Young Conservatives of SHS launch new political club

Following several weeks of delay, the Young Conservatives of SHS met for their first meeting in the media center. The club, dedicated to the furtherance of conservative political ideology with the hope of political activism encouraging patriotism and raising money for police and military organizations.

“The idea came to me last year in AP Lang,” says founder and club President Ryan Regier. Having written a paper in class wherein he took a conservative stance on a hot-button political issue, Ryan says he found himself amidst a group that didn’t share his views. Regier then attended a conference held by Turning Point USA, a nonprofit organization dedicated to educating students about conservative free-market values and decided that he wanted to create a place where like-minded SHS students could meet to help make a difference in the community.

“A big goal of ours is to help students with networking,” says Regier. “We want to let people find connections in the community, like if somebody wants to go door-to-door to raise awareness or raise money or something; we want our club to be able to help with that.”

Other long-term projects involve cooperation with larger organizations. “We hope to work with the Wounded Warrior Project to raise money for those injured during combat,” says Joey Trybus, the club’s Vice President. “Our charity work will be mostly centered around helping both veterans and those on duty, sending care packages. Often times, people don’t love the warrior until the enemy is at the front door; we hope to change that.”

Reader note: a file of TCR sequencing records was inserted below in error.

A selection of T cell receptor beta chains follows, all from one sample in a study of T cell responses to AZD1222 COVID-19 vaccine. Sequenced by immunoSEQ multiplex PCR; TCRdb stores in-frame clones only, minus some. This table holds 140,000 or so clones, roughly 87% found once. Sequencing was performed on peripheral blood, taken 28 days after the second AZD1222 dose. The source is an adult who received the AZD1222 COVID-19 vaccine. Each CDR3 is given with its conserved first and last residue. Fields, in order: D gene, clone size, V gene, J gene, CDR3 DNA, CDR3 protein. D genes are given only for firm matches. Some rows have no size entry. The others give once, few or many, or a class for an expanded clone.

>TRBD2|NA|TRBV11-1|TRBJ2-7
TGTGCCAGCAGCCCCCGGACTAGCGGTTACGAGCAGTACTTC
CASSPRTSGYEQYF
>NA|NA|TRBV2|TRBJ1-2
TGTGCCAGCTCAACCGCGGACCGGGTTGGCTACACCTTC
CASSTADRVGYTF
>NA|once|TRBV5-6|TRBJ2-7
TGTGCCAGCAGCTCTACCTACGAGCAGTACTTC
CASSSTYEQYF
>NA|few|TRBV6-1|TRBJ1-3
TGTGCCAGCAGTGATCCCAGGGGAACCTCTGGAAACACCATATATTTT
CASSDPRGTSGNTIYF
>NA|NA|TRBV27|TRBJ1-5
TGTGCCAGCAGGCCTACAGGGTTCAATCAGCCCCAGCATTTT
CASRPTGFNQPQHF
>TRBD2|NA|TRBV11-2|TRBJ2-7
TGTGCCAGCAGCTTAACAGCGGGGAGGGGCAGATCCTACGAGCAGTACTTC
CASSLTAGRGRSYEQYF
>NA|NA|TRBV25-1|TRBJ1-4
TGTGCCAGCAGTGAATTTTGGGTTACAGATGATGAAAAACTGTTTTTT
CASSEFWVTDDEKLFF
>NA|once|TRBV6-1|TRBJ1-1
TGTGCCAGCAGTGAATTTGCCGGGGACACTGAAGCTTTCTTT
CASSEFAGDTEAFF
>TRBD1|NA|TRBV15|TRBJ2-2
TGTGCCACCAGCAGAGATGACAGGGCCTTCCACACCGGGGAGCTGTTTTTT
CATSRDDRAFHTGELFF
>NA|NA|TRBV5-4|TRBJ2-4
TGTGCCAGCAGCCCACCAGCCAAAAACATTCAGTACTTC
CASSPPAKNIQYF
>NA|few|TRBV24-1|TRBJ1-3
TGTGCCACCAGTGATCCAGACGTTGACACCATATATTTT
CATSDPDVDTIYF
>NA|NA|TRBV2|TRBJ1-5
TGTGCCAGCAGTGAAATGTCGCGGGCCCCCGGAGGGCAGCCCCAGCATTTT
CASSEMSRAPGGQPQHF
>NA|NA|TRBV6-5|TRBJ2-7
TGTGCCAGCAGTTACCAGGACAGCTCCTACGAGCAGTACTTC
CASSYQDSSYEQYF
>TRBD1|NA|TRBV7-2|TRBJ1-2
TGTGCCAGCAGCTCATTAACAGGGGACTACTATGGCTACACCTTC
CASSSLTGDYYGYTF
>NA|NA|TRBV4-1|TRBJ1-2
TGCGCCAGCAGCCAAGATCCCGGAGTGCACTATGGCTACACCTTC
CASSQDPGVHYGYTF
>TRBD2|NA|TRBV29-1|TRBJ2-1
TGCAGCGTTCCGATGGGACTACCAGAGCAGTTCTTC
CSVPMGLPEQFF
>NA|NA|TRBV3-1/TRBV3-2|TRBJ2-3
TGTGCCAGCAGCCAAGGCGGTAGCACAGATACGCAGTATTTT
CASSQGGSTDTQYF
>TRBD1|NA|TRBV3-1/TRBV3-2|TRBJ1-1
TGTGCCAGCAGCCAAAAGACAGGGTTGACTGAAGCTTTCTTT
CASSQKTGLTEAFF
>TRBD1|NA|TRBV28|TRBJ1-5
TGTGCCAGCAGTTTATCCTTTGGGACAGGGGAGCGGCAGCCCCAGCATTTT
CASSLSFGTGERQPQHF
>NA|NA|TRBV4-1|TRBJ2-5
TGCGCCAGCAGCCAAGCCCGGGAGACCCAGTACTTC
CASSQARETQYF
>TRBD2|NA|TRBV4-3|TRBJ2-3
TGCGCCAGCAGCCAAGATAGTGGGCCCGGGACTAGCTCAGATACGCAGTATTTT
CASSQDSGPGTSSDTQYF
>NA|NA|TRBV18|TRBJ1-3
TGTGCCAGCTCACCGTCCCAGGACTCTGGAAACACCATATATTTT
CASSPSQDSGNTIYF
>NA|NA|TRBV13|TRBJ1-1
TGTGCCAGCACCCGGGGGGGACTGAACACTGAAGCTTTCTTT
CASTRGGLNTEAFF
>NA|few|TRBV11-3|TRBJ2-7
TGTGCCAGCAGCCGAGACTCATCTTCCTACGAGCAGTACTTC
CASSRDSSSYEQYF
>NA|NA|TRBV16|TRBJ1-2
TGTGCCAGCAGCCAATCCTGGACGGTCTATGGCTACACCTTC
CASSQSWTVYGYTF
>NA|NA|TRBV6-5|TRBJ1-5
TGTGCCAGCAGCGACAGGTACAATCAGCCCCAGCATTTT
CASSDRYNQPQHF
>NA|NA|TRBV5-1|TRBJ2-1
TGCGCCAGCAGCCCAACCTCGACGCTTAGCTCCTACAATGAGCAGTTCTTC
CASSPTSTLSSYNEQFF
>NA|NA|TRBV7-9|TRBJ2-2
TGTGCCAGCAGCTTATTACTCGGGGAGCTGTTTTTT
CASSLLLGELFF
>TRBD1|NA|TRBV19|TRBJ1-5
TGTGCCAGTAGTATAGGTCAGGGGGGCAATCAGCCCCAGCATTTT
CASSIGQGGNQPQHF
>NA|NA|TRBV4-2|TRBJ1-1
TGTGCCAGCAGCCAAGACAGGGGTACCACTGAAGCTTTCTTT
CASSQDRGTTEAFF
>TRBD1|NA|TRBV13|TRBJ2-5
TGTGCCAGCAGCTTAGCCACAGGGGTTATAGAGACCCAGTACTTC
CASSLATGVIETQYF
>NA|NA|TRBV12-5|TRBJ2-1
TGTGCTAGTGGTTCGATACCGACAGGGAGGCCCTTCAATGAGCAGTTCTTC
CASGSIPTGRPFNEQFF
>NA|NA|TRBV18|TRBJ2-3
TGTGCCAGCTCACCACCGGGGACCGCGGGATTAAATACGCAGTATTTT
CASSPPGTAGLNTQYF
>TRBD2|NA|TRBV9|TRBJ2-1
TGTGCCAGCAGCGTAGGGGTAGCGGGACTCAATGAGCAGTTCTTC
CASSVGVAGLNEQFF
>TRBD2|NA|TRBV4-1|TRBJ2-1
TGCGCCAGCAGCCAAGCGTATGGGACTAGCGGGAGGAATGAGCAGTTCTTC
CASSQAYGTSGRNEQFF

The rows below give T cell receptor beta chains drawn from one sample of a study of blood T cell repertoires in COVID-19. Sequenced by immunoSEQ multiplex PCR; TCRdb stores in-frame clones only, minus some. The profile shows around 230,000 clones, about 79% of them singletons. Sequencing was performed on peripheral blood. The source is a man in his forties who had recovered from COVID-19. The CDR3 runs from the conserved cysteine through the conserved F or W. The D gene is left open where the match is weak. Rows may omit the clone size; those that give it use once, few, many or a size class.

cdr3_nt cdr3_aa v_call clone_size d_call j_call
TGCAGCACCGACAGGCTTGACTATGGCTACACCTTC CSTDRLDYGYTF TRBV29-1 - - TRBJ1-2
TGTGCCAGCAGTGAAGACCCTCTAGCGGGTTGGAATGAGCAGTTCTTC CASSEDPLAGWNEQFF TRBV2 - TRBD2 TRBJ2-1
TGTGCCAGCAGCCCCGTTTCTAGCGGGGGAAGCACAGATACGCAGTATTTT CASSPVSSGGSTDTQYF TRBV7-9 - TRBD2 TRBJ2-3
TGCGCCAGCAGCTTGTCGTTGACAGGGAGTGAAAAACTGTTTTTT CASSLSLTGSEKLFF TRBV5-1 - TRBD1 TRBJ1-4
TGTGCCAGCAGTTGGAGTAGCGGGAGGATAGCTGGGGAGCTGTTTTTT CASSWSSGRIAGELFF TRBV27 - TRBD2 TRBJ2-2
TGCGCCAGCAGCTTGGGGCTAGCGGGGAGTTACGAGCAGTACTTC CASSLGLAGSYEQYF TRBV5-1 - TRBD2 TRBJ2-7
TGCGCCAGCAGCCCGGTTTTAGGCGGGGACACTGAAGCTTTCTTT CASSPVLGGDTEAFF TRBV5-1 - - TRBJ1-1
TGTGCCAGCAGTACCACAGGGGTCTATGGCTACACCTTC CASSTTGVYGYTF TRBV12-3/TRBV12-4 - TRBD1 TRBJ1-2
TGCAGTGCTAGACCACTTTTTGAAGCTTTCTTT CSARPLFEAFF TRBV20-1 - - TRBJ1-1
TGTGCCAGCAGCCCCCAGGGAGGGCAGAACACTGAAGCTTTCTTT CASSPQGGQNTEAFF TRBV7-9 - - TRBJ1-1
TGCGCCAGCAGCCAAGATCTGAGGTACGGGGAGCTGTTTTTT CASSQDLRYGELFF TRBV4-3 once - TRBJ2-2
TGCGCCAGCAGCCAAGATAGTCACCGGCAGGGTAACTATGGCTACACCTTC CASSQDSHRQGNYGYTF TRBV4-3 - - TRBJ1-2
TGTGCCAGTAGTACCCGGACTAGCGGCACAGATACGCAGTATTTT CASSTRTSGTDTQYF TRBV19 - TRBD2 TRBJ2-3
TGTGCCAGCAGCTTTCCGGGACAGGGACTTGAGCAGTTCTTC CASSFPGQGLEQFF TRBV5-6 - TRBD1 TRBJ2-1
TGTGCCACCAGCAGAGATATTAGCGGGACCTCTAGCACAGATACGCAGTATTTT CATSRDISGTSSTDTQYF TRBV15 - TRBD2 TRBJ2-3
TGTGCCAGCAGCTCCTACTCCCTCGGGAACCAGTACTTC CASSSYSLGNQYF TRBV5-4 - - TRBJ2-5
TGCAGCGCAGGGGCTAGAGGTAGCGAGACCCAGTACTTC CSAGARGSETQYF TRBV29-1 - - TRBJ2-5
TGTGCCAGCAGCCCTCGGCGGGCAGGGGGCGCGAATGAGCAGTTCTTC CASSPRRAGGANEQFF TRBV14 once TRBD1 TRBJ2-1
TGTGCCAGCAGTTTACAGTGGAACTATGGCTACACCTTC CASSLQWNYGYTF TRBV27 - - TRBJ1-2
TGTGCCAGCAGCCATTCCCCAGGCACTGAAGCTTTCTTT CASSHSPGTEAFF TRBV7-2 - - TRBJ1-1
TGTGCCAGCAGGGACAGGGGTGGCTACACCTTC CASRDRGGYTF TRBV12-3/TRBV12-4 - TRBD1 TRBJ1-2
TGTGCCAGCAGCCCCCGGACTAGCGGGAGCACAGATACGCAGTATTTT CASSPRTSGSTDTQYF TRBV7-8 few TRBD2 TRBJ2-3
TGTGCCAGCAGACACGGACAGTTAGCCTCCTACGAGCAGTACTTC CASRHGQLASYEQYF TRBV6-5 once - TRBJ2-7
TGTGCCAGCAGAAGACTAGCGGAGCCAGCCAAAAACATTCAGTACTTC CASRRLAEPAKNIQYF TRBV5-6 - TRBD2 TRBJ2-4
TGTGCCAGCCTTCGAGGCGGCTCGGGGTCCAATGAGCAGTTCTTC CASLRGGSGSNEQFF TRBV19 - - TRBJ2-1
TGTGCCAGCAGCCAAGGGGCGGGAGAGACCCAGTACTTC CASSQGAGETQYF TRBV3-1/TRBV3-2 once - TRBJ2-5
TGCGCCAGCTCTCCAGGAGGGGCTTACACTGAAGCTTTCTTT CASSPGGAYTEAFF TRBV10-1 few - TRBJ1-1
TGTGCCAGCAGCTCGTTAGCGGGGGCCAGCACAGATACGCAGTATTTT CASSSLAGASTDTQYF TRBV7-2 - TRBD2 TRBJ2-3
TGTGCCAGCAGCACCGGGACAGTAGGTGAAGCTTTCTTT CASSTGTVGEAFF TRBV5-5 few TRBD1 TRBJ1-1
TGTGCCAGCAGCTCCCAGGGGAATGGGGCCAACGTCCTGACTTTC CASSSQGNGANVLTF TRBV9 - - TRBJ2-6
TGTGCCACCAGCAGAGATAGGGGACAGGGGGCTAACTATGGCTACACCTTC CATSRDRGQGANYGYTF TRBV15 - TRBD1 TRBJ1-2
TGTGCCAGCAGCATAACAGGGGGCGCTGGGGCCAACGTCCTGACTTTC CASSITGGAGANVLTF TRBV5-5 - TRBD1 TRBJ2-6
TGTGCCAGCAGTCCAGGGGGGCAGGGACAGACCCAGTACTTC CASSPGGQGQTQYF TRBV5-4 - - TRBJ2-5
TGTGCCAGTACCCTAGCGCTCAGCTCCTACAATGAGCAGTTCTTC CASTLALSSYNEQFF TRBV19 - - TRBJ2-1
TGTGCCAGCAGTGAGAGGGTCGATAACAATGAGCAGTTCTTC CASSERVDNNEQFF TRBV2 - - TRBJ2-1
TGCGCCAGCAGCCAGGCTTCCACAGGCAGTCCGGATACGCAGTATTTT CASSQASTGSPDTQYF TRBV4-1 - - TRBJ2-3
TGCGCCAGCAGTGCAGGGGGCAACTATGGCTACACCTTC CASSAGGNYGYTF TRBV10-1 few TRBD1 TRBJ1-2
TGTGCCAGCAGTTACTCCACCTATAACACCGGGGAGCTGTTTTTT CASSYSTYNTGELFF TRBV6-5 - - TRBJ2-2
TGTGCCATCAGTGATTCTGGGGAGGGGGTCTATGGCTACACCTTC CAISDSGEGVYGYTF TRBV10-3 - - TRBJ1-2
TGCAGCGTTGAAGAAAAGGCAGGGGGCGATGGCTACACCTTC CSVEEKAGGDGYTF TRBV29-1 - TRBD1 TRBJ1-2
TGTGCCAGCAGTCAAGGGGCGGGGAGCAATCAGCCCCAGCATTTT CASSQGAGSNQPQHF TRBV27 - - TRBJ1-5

Regier also hopes that the club will be able to host speakers who would touch on important local and national issues. Politicians from the community, CEOs, and advocates of fiscal and social conservatism could come to into dialogue with the student community. “We’re trying to get in contact with veterans and military reps, maybe organize some discussions and encourage people to serve their country,” he says. Planned speakers include Dominick Izzo, a former police officer and candidate for cook county sheriff, and Ashley Vargas, a life coach and motivational speaker. “The whole point is to help students see that there are others out there who think like they do,” says Regier.

The club plans to meet several times a month to put its ideas into practice. When those present at the club’s first meeting were asked whether they plan to return in the following weeks, many replied affirmatively; Regier hopes the club will be able to foster such feelings in others as well. “We’re all just a group of kids trying to show our support for our military and community,” he says.

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